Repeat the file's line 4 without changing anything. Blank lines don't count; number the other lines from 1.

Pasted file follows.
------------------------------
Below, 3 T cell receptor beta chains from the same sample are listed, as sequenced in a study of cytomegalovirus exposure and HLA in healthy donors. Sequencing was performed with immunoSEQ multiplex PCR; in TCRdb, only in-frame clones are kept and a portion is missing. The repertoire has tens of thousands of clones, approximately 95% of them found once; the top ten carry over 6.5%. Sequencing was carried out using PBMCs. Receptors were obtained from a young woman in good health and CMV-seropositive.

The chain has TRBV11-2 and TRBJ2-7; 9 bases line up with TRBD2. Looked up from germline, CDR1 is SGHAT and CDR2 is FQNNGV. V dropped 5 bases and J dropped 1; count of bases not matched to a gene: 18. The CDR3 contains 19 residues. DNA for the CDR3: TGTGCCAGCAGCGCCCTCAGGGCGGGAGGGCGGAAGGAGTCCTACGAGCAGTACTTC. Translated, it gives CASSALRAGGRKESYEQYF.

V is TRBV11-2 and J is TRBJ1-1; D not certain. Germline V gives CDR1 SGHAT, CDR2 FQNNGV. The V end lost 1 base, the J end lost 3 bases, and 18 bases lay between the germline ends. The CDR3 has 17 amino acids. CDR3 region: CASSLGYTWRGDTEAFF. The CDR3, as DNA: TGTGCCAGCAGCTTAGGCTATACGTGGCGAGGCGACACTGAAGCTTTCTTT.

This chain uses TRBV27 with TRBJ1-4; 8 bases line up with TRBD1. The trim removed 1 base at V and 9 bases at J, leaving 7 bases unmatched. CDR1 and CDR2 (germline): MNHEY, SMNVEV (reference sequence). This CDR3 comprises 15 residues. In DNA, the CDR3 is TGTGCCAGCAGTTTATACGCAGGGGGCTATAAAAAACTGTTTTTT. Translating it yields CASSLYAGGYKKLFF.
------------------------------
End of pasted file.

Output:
This chain uses TRBV27 with TRBJ1-4; 8 bases line up with TRBD1. The trim removed 1 base at V and 9 bases at J, leaving 7 bases unmatched. CDR1 and CDR2 (germline): MNHEY, SMNVEV (reference sequence). This CDR3 comprises 15 residues. In DNA, the CDR3 is TGTGCCAGCAGTTTATACGCAGGGGGCTATAAAAAACTGTTTTTT. Translating it yields CASSLYAGGYKKLFF.